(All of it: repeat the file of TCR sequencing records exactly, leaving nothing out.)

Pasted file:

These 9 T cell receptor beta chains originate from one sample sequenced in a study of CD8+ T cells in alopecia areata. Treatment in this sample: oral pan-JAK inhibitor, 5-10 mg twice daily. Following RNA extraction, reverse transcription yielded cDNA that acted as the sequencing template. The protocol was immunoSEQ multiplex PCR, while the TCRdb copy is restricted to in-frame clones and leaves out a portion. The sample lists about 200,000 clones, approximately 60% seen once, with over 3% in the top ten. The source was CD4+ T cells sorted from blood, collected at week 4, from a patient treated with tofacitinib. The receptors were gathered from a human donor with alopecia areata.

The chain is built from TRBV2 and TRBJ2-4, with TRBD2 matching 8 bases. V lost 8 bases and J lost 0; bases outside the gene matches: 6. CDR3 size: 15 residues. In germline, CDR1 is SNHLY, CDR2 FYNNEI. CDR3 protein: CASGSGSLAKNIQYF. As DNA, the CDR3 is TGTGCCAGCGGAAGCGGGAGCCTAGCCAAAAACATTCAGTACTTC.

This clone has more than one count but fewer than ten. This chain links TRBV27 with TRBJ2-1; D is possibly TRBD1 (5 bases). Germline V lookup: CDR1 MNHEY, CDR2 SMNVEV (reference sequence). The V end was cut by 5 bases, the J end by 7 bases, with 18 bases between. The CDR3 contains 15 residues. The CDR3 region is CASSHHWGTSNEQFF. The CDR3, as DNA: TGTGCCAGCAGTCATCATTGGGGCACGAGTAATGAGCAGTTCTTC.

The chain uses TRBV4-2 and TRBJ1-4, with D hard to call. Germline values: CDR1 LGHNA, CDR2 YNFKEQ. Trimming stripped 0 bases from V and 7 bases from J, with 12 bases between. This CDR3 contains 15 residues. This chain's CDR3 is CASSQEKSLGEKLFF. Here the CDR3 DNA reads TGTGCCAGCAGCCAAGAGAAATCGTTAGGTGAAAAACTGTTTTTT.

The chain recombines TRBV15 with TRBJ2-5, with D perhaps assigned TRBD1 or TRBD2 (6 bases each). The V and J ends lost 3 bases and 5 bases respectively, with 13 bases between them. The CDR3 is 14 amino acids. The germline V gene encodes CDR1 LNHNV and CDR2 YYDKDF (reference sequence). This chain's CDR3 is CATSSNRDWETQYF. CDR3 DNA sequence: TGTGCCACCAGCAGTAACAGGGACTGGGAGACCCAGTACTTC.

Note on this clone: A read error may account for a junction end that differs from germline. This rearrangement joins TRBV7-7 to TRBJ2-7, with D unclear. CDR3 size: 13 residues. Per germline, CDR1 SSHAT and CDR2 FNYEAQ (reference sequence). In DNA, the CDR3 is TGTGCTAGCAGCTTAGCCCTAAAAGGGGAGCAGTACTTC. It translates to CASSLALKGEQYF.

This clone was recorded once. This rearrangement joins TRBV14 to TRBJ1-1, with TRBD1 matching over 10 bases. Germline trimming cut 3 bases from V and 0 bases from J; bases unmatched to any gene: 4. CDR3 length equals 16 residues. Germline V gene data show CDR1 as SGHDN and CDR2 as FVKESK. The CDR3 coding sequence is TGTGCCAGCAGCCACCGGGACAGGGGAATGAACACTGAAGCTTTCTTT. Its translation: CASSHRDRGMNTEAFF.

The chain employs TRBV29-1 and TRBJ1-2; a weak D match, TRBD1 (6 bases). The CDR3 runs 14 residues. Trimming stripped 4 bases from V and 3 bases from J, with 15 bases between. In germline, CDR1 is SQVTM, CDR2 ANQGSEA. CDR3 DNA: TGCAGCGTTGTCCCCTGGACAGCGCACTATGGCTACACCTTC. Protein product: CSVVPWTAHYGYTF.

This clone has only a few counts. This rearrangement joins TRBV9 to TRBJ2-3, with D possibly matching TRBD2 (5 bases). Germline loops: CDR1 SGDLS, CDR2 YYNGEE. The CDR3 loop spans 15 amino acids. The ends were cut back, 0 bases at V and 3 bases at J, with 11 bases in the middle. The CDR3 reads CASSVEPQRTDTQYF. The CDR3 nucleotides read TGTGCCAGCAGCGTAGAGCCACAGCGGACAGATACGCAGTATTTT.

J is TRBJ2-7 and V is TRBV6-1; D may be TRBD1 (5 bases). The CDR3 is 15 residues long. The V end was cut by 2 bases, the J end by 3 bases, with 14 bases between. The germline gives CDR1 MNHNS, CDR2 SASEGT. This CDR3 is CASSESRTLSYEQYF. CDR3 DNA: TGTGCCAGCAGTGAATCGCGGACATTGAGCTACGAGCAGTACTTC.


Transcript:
These 9 T cell receptor beta chains originate from one sample sequenced in a study of CD8+ T cells in alopecia areata. Treatment in this sample: oral pan-JAK inhibitor, 5-10 mg twice daily. Following RNA extraction, reverse transcription yielded cDNA that acted as the sequencing template. The protocol was immunoSEQ multiplex PCR, while the TCRdb copy is restricted to in-frame clones and leaves out a portion. The sample lists about 200,000 clones, approximately 60% seen once, with over 3% in the top ten. The source was CD4+ T cells sorted from blood, collected at week 4, from a patient treated with tofacitinib. The receptors were gathered from a human donor with alopecia areata.

The chain is built from TRBV2 and TRBJ2-4, with TRBD2 matching 8 bases. V lost 8 bases and J lost 0; bases outside the gene matches: 6. CDR3 size: 15 residues. In germline, CDR1 is SNHLY, CDR2 FYNNEI. CDR3 protein: CASGSGSLAKNIQYF. As DNA, the CDR3 is TGTGCCAGCGGAAGCGGGAGCCTAGCCAAAAACATTCAGTACTTC.

This clone has more than one count but fewer than ten. This chain links TRBV27 with TRBJ2-1; D is possibly TRBD1 (5 bases). Germline V lookup: CDR1 MNHEY, CDR2 SMNVEV (reference sequence). The V end was cut by 5 bases, the J end by 7 bases, with 18 bases between. The CDR3 contains 15 residues. The CDR3 region is CASSHHWGTSNEQFF. The CDR3, as DNA: TGTGCCAGCAGTCATCATTGGGGCACGAGTAATGAGCAGTTCTTC.

The chain uses TRBV4-2 and TRBJ1-4, with D hard to call. Germline values: CDR1 LGHNA, CDR2 YNFKEQ. Trimming stripped 0 bases from V and 7 bases from J, with 12 bases between. This CDR3 contains 15 residues. This chain's CDR3 is CASSQEKSLGEKLFF. Here the CDR3 DNA reads TGTGCCAGCAGCCAAGAGAAATCGTTAGGTGAAAAACTGTTTTTT.

The chain recombines TRBV15 with TRBJ2-5, with D perhaps assigned TRBD1 or TRBD2 (6 bases each). The V and J ends lost 3 bases and 5 bases respectively, with 13 bases between them. The CDR3 is 14 amino acids. The germline V gene encodes CDR1 LNHNV and CDR2 YYDKDF (reference sequence). This chain's CDR3 is CATSSNRDWETQYF. CDR3 DNA sequence: TGTGCCACCAGCAGTAACAGGGACTGGGAGACCCAGTACTTC.

Note on this clone: A read error may account for a junction end that differs from germline. This rearrangement joins TRBV7-7 to TRBJ2-7, with D unclear. CDR3 size: 13 residues. Per germline, CDR1 SSHAT and CDR2 FNYEAQ (reference sequence). In DNA, the CDR3 is TGTGCTAGCAGCTTAGCCCTAAAAGGGGAGCAGTACTTC. It translates to CASSLALKGEQYF.

This clone was recorded once. This rearrangement joins TRBV14 to TRBJ1-1, with TRBD1 matching over 10 bases. Germline trimming cut 3 bases from V and 0 bases from J; bases unmatched to any gene: 4. CDR3 length equals 16 residues. Germline V gene data show CDR1 as SGHDN and CDR2 as FVKESK. The CDR3 coding sequence is TGTGCCAGCAGCCACCGGGACAGGGGAATGAACACTGAAGCTTTCTTT. Its translation: CASSHRDRGMNTEAFF.

The chain employs TRBV29-1 and TRBJ1-2; a weak D match, TRBD1 (6 bases). The CDR3 runs 14 residues. Trimming stripped 4 bases from V and 3 bases from J, with 15 bases between. In germline, CDR1 is SQVTM, CDR2 ANQGSEA. CDR3 DNA: TGCAGCGTTGTCCCCTGGACAGCGCACTATGGCTACACCTTC. Protein product: CSVVPWTAHYGYTF.

This clone has only a few counts. This rearrangement joins TRBV9 to TRBJ2-3, with D possibly matching TRBD2 (5 bases). Germline loops: CDR1 SGDLS, CDR2 YYNGEE. The CDR3 loop spans 15 amino acids. The ends were cut back, 0 bases at V and 3 bases at J, with 11 bases in the middle. The CDR3 reads CASSVEPQRTDTQYF. The CDR3 nucleotides read TGTGCCAGCAGCGTAGAGCCACAGCGGACAGATACGCAGTATTTT.

J is TRBJ2-7 and V is TRBV6-1; D may be TRBD1 (5 bases). The CDR3 is 15 residues long. The V end was cut by 2 bases, the J end by 3 bases, with 14 bases between. The germline gives CDR1 MNHNS, CDR2 SASEGT. This CDR3 is CASSESRTLSYEQYF. CDR3 DNA: TGTGCCAGCAGTGAATCGCGGACATTGAGCTACGAGCAGTACTTC.